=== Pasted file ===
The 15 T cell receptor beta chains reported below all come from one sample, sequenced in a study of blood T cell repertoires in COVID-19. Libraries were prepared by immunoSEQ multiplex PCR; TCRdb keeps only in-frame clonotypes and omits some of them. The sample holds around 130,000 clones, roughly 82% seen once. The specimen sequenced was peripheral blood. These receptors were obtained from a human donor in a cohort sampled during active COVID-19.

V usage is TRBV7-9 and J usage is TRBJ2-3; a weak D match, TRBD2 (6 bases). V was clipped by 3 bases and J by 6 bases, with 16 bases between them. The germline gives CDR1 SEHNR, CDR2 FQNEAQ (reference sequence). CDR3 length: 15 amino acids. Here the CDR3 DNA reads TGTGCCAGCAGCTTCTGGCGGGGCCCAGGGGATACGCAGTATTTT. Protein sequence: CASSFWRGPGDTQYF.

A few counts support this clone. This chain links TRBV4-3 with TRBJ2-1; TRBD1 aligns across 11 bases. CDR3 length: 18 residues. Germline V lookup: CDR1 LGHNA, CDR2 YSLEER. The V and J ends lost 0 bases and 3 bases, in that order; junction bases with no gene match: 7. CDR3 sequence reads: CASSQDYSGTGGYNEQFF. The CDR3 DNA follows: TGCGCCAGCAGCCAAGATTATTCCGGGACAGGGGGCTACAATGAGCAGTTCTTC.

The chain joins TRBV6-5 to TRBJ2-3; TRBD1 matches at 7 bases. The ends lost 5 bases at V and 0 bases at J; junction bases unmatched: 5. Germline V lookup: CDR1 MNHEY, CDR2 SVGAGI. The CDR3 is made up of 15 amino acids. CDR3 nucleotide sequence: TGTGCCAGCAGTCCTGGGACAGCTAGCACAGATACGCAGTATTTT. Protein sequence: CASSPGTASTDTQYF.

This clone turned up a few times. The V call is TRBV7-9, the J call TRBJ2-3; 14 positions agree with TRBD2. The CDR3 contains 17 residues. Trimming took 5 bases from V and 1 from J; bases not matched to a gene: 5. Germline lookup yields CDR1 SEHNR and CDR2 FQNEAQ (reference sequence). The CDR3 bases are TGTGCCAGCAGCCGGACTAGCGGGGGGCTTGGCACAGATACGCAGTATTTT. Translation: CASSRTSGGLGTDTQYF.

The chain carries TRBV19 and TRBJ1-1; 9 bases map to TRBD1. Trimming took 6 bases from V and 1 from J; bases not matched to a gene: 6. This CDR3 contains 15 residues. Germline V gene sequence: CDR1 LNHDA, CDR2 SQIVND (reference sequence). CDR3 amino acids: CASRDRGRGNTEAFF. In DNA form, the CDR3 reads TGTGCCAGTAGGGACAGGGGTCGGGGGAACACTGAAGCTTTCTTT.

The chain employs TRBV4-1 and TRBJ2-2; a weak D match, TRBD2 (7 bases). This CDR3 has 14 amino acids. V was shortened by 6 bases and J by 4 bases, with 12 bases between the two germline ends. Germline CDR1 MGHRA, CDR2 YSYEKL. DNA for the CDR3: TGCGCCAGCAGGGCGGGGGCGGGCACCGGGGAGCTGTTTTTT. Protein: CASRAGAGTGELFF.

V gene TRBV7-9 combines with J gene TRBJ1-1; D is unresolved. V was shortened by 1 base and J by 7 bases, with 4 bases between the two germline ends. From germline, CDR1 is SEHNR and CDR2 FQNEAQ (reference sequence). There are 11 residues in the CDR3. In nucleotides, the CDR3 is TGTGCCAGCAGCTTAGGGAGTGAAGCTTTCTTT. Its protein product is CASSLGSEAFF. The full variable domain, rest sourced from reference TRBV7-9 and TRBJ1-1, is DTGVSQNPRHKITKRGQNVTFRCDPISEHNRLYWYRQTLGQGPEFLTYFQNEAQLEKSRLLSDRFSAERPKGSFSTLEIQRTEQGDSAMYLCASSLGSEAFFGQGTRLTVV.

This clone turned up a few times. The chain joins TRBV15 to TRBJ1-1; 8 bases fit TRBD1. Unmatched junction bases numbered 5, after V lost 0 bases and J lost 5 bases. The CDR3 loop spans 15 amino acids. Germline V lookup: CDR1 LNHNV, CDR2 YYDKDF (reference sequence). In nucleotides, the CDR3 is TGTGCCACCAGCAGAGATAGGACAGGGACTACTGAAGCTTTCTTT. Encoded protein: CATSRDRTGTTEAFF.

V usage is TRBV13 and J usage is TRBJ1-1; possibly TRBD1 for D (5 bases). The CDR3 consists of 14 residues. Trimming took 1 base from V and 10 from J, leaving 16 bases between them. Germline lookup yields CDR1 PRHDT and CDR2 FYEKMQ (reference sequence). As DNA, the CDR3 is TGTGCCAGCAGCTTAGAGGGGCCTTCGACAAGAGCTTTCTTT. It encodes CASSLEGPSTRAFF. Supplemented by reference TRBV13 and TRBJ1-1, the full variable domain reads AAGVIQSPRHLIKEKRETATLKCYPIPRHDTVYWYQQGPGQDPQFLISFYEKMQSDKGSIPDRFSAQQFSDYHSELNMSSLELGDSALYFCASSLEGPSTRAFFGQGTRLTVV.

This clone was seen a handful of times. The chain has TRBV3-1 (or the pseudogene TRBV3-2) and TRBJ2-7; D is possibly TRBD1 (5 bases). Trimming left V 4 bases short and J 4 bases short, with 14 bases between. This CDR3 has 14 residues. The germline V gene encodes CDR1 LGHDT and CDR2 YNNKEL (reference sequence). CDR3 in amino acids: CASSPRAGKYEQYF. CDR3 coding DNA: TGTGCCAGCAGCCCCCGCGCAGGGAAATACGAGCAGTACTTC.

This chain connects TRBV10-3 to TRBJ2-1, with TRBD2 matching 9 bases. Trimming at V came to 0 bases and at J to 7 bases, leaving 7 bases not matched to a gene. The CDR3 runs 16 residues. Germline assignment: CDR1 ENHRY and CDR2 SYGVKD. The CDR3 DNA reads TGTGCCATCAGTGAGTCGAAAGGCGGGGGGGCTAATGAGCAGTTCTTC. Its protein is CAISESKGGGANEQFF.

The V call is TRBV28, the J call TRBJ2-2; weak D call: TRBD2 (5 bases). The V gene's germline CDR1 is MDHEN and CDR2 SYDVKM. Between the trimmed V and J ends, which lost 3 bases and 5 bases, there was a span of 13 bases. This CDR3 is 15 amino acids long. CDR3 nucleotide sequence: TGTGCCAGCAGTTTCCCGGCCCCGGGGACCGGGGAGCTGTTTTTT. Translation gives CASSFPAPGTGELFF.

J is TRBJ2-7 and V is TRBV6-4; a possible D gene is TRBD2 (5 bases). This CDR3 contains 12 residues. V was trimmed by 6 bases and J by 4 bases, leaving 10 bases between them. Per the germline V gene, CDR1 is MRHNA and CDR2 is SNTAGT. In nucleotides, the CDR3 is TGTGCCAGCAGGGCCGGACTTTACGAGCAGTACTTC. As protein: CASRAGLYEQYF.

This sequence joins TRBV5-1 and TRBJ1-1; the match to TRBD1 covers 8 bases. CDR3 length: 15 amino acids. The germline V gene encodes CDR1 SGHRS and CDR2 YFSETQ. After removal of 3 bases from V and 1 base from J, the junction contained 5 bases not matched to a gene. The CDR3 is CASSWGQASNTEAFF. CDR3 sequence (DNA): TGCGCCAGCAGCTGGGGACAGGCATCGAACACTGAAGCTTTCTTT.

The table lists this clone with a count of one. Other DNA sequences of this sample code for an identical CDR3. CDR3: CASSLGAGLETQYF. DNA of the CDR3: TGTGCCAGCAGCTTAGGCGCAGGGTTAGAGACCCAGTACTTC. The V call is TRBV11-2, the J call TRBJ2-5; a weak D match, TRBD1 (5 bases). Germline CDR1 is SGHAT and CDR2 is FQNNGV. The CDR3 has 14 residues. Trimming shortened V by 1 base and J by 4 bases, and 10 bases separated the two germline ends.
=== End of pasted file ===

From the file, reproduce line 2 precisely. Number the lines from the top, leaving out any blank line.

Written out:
V usage is TRBV7-9 and J usage is TRBJ2-3; a weak D match, TRBD2 (6 bases). V was clipped by 3 bases and J by 6 bases, with 16 bases between them. The germline gives CDR1 SEHNR, CDR2 FQNEAQ (reference sequence). CDR3 length: 15 amino acids. Here the CDR3 DNA reads TGTGCCAGCAGCTTCTGGCGGGGCCCAGGGGATACGCAGTATTTT. Protein sequence: CASSFWRGPGDTQYF.